Sidney had always wanted to go to the Antarctic since she was a child. It was the bleakness: the desert ice: the isolation. She hated hot weather so it seemed attractive on multiple levels. Now here she was on her fourth visit – previously she’d been meteorite hunting with the British Antarctic Survey, which had led her to opportunities monitoring glacier retreat and penguin colonies.

    Now the continent was getting warmer and it was so easy to get to that isolation was difficult: it was not what it was. Sidney resolved this would be her last trip. This stint as expedition leader to a bunch of half-arsed tourists, here to see ‘the last glacier in the Southern Hemisphere,’ was the worst.

    As they approached the terminus of the glacier she pointed up to the cave. “They call that Dragon’s Lair, but I just call it The End. Seems more appropriate.”

    Then came the beating wings of a long dormant beast.

    WC: 160

    Liked by 14 people

  36. Clean Plate [155 words]

    “So, it’s decided,” Old Claw declared.

    More of those tasteless things floated by the den, yammering.

    “But they aren’t fat seals,” Little White lamented.

    “Look for ones with a red, white and blue patch on their coat,” suggested Mother. “They’re fatter!”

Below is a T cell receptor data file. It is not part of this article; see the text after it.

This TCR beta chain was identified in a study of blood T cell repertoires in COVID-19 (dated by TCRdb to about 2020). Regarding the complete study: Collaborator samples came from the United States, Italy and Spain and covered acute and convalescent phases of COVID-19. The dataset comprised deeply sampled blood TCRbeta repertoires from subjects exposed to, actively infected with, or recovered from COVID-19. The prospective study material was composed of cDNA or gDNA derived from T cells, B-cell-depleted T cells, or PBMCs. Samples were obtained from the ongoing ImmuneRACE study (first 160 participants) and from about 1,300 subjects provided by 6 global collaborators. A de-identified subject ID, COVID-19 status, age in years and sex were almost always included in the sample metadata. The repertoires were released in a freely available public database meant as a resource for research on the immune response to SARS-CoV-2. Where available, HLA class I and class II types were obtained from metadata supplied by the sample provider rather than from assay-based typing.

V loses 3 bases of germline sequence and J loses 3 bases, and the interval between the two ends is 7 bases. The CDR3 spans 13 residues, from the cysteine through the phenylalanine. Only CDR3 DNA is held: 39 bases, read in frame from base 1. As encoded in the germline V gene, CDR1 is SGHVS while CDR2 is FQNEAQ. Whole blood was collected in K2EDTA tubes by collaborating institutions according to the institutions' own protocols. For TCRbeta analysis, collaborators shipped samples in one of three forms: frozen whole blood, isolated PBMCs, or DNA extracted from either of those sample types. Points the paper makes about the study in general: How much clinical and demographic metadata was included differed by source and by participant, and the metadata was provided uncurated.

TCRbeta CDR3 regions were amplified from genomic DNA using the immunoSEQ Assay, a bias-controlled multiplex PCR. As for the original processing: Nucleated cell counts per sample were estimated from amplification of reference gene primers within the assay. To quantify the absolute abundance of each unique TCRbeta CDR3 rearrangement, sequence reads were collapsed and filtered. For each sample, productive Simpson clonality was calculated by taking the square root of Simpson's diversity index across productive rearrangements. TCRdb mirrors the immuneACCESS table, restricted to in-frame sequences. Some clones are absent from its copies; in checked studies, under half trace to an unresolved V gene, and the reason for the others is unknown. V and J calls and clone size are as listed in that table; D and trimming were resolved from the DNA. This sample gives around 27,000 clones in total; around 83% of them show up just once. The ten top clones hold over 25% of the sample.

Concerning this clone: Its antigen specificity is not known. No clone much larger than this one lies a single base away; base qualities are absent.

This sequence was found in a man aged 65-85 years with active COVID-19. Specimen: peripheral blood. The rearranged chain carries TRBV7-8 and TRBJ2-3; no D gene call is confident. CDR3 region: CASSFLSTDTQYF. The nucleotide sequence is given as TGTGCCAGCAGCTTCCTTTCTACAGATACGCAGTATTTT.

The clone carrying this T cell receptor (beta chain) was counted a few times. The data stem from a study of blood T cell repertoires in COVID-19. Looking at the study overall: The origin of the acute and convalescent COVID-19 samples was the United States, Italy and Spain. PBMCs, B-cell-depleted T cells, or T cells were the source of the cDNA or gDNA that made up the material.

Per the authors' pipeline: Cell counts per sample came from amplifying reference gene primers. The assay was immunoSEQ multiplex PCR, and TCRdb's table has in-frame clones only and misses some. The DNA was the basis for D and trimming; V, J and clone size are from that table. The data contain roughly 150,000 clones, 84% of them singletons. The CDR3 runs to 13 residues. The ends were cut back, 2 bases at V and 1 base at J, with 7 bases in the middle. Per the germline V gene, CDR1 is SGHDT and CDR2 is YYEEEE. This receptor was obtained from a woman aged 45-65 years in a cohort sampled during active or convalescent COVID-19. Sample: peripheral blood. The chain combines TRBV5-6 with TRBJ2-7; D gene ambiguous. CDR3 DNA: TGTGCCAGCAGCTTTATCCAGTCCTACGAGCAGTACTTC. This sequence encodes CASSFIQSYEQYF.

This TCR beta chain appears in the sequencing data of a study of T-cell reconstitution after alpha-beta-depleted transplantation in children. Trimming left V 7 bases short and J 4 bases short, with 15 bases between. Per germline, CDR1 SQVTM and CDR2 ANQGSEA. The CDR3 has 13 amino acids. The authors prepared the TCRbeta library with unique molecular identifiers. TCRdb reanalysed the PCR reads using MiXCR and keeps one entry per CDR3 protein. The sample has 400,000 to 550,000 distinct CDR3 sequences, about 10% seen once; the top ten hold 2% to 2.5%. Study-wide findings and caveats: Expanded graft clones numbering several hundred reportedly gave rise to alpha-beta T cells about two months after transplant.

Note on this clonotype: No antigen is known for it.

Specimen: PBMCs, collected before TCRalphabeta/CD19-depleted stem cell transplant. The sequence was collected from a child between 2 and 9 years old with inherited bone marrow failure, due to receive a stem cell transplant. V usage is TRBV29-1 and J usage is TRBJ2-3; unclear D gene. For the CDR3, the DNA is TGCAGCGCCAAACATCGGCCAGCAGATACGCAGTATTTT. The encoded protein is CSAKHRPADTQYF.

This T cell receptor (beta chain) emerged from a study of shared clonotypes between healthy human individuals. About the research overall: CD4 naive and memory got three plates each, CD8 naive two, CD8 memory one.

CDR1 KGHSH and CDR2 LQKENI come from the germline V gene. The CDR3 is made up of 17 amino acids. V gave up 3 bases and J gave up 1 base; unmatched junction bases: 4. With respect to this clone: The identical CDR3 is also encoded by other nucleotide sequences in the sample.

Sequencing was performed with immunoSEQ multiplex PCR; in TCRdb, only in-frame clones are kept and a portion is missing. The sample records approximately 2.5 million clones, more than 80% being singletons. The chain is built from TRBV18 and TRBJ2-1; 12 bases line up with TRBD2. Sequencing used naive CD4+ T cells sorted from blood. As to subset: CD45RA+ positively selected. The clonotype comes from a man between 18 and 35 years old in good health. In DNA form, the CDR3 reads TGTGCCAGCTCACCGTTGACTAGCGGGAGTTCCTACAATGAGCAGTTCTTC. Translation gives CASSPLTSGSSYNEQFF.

“But all that clothing to peel,” Limper moaned.

    “True,” Old Claw admitted, “they’re difficult to eat. But when they come the seals disappear. Ice recedes. If we’re right, eating them now brings seals later.”

    Another tour boat floated closer, parka-bundled passengers entertained by guides. “Look, folks! Polar bears descending from that ice cave! Don’t worry, though. They hunt seals, not us.”

    The bears splashed loudly into the water and moved towards the inflatable.

    “Uh, I guess we ought to get moving,” the guide said, trying to start the small motor.

    The bears drew closer, filling the tourists’ iPhone screens.

    The motor sputtered but never started. It was, as expected, a terrible meal.

    Liked by 10 people

    • Lovely characterisation with the bears’ names, just right that Old Claw is the voice of wisdom, Mother has the sensible suggestion for making the best of it, the youngsters whining – an instantly recogniseable family dynamic.


  37. A Fleeting Glimpse of the Truth

    It was him, the guy standing in the lifeboat. She could tell by his stance. Enlarging the photo his dark brown eyes spoke to her more than his words and actions ever did. He truly loved her. He told her so. She’d searched for years to find him. His mother would text her every birthday and Christmas he failed to celebrate. His mother truly loved him. She would send her the photo; she’d know what to do.

    It was in an old copy of a magazine he loved to read. She’d found it at the back of the wardrobe hidden behind his hiking boots next to the survey map showing a red jagged cross. Ice ran through her veins as she tried to remember. An ice pick stabbed her heart rhythmically. He truly loved her. He told her so. That day she just didn’t believe him anymore. Then he was gone like a summer breeze. The bruises stayed longer.